Here we show direct evidence that HBV/HCV replication does in fact upregulate expression of the apoptosis inhibitor SPIK, resulting in resistance to SPDCA, which could ultimately lead to the development of chronic hepatitis and liver cancer.
The HCV replicon cell line G54, which consistently expresses the HCV 1a genome (11), and its parental cell line Huh7T, which is a cell line derived from Huh7 cells, were kindly provided by Baohua Gu and Tianlun Zhou (Institute for Hepatitis and Virus Research, Doylestown, PA [currently with Novartis, Shanghai, China]). The HCV replicon cell line 913 and its parental cell line were provided by Jutao Guo (Drexel University, PA). Cells were cultured and maintained in RPMI 1640 medium supplemented with 10% fetal bovine serum.
siRNA plasmids L71 and L183, expressing SPIK siRNA, were constructed using the pSilencer1.0 vector (Ambion, Austin, TX). SPIK siRNA expression was controlled by a U6 RNA polymerase III promoter. To generate SPIK siRNA, SPIK-specific 19-base oligonucleotides (71CAGGCATCTTTCTTCTCAG89 for L71 and 183GATATATGACCCTGTCTGT201 for L183) and the reverse complement oligonucleotides were linked by a 9-nucleotide hairpin-forming spacer (TTCAAGAGA). This forced the antisense SPIK oligonucleotides to fold back and form a double-stranded SPIK RNA complex with the sense oligonucleotides. Specific SPIK siRNA was generated after cleavage by ribonucleases in the RNA-induced silencing complex (RISC) (per the manufacturer's instructions; Ambion, Austin, TX). The HBV siRNA 2791 plasmid, which targets the region upstream of the HBV surface protein, was kindly provided by Nucleonics, Inc. (Horsham, PA). The HBV-expressing plasmid P13 contains a 1.3-mer HBV gene and has been described previously (23).
For transfection, 105 cells were seeded in 60-mm dishes. After overnight incubation, 2 μg of plasmid was transfected with 6 μl FuGENE 6 as described by the manufacturer (Roche Diagnostics, Indianapolis, IN). Mock transfections, consisting of transfection of the relevant vector lacking the gene of interest, were used as transfection controls. The transfection efficiency was determined by transfection and expression of human green fluorescent protein (hGFP). After 3 days, cells were split into two daughter 60-mm dishes and cultured for an additional day. RNA was then isolated for Northern blot analysis from half of the cells, and SPDCA was induced in the other half by treatment with brefeldin A (BFA)-cycloheximide (CHX) (5 μg/ml-10 μg/ml). The pan-caspase inhibitor Z-VAD was also added (100 μM) to ensure inhibition of CDCA. Apoptosis was examined 24 h after treatment. For the silencing studies, cells were cotransfected with P13 plasmid and SPIK siRNA L71 or L183 or HBV siRNA 2791 plasmid following the transfection protocol described above.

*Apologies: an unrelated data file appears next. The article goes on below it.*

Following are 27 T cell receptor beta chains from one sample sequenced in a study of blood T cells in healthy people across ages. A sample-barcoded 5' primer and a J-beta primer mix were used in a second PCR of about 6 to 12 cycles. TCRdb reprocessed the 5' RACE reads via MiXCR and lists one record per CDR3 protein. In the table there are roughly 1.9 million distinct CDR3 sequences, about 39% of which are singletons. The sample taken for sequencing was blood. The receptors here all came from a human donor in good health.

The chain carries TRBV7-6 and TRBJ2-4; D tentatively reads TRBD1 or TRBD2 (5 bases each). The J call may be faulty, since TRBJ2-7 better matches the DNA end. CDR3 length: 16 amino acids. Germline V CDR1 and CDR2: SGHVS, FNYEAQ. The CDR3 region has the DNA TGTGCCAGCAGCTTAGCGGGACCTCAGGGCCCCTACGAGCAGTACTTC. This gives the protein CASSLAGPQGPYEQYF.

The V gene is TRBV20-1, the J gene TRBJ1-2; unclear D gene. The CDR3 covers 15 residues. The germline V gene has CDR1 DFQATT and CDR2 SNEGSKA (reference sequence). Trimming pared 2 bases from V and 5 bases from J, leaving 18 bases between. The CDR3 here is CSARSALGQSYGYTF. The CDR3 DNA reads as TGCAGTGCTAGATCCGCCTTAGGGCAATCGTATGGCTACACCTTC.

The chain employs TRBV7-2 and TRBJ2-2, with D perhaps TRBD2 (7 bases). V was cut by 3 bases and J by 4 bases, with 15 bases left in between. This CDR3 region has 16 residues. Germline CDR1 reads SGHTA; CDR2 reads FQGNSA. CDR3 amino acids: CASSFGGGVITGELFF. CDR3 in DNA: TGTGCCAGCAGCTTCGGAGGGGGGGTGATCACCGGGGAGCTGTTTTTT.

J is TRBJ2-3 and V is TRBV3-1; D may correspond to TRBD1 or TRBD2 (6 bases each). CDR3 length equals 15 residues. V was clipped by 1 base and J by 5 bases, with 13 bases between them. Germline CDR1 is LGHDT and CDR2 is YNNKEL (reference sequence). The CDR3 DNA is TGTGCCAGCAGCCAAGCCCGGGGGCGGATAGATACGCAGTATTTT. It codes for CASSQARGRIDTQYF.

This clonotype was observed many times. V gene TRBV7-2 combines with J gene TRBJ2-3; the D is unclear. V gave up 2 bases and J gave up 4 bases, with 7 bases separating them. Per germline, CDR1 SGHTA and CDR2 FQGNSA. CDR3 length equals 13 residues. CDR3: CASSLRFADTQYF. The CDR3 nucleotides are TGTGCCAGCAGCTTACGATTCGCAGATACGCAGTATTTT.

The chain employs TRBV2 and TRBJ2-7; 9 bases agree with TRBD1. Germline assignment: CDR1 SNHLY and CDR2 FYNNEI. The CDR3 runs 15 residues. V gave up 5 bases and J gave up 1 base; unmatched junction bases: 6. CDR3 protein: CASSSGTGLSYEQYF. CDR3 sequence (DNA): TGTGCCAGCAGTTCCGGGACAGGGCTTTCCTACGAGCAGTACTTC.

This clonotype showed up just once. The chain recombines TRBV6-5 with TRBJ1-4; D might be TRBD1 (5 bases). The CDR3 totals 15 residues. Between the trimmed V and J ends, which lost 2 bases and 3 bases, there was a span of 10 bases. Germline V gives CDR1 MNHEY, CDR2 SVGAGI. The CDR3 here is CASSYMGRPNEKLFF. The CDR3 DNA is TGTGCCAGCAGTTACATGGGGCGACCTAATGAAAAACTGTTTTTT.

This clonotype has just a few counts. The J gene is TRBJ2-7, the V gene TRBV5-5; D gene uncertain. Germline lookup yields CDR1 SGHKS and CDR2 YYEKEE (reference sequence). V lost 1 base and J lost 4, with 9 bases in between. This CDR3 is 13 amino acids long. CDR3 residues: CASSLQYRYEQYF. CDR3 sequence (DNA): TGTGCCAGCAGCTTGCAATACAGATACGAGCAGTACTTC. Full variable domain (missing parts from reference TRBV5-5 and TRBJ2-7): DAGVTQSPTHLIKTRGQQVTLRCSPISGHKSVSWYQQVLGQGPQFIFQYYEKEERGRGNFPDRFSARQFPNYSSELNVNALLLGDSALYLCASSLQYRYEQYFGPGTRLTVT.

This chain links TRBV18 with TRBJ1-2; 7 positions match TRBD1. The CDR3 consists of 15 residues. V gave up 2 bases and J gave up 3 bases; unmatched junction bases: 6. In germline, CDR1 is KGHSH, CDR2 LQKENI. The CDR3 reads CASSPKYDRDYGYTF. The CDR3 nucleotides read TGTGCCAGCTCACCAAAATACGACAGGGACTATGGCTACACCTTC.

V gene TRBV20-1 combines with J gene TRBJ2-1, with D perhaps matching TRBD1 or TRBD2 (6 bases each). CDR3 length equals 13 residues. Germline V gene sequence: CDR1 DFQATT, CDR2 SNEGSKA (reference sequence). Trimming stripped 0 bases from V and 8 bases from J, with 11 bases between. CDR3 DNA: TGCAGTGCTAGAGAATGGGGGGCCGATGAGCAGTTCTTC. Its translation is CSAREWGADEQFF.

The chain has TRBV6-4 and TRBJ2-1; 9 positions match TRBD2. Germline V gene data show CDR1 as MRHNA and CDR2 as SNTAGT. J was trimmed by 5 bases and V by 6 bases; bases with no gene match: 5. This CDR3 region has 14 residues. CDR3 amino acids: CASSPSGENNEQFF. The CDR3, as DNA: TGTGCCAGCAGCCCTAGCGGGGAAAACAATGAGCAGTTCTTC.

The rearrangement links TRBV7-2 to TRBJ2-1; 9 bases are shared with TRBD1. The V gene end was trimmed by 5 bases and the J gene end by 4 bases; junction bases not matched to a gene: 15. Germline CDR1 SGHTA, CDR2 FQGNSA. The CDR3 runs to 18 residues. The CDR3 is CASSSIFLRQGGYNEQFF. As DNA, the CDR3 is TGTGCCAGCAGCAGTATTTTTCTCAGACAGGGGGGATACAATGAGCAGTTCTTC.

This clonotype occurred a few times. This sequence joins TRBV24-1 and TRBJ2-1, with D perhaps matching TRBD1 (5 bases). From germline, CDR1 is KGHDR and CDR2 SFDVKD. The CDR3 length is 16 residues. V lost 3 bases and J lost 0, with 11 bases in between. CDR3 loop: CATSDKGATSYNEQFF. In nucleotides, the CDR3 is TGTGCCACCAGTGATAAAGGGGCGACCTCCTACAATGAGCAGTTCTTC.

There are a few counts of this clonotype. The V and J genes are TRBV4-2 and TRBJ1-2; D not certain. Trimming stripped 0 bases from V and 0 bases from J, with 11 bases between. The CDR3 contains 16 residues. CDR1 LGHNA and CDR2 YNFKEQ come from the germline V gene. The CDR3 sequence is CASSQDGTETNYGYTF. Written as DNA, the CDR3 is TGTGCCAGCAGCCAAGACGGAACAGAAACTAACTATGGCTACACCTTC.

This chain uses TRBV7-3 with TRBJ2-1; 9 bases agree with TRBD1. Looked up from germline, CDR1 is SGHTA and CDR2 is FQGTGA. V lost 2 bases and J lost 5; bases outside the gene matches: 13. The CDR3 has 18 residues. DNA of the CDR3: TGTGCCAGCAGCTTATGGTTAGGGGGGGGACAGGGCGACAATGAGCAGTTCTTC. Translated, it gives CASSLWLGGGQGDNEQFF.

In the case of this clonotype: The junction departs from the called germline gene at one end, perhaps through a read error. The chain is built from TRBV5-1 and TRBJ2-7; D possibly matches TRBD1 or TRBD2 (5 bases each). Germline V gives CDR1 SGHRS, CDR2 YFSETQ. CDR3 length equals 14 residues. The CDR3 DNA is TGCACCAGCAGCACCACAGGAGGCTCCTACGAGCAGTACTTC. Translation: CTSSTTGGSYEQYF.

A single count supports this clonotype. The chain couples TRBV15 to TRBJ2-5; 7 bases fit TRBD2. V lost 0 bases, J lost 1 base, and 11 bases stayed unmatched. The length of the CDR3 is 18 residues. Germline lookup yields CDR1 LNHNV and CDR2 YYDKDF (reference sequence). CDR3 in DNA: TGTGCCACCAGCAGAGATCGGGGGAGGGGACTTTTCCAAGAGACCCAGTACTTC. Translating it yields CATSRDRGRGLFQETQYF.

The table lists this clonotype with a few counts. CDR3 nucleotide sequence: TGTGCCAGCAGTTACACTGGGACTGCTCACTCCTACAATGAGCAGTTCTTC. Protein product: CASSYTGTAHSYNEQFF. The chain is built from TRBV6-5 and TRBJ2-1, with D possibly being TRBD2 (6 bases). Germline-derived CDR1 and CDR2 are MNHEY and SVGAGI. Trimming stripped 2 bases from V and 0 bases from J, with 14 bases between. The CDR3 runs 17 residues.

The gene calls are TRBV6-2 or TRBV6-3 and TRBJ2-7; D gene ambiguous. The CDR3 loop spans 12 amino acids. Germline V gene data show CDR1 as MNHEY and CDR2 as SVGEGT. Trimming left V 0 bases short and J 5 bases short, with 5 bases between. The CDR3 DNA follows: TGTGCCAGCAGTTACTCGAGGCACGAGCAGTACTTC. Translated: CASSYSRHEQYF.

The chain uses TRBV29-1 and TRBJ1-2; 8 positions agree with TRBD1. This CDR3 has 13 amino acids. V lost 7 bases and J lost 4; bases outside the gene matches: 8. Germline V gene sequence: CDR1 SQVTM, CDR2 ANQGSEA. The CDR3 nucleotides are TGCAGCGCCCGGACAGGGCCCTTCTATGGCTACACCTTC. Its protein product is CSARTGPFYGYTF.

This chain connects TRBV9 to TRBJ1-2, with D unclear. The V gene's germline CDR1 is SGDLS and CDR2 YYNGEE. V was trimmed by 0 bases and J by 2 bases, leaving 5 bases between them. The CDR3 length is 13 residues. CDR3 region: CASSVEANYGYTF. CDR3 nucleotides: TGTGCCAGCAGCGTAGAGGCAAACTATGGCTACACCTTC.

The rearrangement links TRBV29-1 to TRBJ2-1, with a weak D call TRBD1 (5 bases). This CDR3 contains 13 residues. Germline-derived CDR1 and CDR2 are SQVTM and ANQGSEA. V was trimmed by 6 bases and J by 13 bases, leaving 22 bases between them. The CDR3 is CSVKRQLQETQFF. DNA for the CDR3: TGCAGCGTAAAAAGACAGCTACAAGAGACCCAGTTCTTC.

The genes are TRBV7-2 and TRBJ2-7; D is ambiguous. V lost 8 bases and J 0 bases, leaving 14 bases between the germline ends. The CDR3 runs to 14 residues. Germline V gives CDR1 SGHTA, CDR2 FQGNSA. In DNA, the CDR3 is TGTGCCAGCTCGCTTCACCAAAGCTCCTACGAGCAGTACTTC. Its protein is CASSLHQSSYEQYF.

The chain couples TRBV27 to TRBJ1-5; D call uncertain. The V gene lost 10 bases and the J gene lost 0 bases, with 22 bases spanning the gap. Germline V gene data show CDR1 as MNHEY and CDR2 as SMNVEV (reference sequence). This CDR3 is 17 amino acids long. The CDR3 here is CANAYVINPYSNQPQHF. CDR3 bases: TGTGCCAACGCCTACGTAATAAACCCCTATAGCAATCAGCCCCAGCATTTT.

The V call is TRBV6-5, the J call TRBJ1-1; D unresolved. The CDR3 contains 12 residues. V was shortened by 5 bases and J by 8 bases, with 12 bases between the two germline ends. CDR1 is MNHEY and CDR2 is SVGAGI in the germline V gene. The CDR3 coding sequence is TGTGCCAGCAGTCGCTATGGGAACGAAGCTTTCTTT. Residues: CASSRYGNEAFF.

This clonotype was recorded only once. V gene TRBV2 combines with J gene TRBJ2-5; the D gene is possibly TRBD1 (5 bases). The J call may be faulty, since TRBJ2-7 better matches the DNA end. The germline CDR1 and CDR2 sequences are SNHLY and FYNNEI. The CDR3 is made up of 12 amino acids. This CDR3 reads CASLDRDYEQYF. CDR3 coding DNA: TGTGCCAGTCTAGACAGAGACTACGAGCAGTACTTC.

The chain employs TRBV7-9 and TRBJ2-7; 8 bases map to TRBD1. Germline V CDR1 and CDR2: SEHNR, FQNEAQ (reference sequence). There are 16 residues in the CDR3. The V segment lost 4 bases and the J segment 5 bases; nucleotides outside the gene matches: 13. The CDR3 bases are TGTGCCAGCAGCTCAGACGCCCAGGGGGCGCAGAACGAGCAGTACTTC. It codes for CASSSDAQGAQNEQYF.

For Northern blot analysis, total RNA was isolated from cells at 3 days posttransfection, using TRIzol reagent (Invitrogen, Carlsbad, CA). A 1% denaturing agarose gel was used to resolve 10 μg RNA, which was then transferred to a nylon membrane. SPIK-, HCV-, and HBV-specific probes were labeled with [32P]dCTP, using SPIK, HCV, and HBV template DNAs derived from PCR amplification. After hybridization, the bands were visualized using a phosphorimager, and accompanying graphical software was utilized to estimate the intensities of the bands. Equal sample loading was confirmed by ethidium bromide (EB)-stained rRNA in each experiment.
The level of SPIK protein was examined by Western blotting, using an anti-SPIK (anti-SPINK) monoclonal antibody (Abcam, Cambridge, MA). Briefly, 15 μl of culture medium from the cells of interest was run in a 4 to 12% SDS-PAGE gel (Invitrogen, Carlsbad, CA). After transfer to a polyvinylidene difluoride (PVDF) membrane, SPIK protein was visualized by staining with a mouse monoclonal anti-SPIK antibody at a 1:1,000 dilution and then with a standard anti-mouse-horseradish peroxidase (HRP) secondary antibody at 1:7,500. An ECL Advance kit (GE Lifescience) was used to visualize the image, which was captured using a Gel Logic 1500 molecular imaging system and Kodak imaging software (Carestream Health Inc.).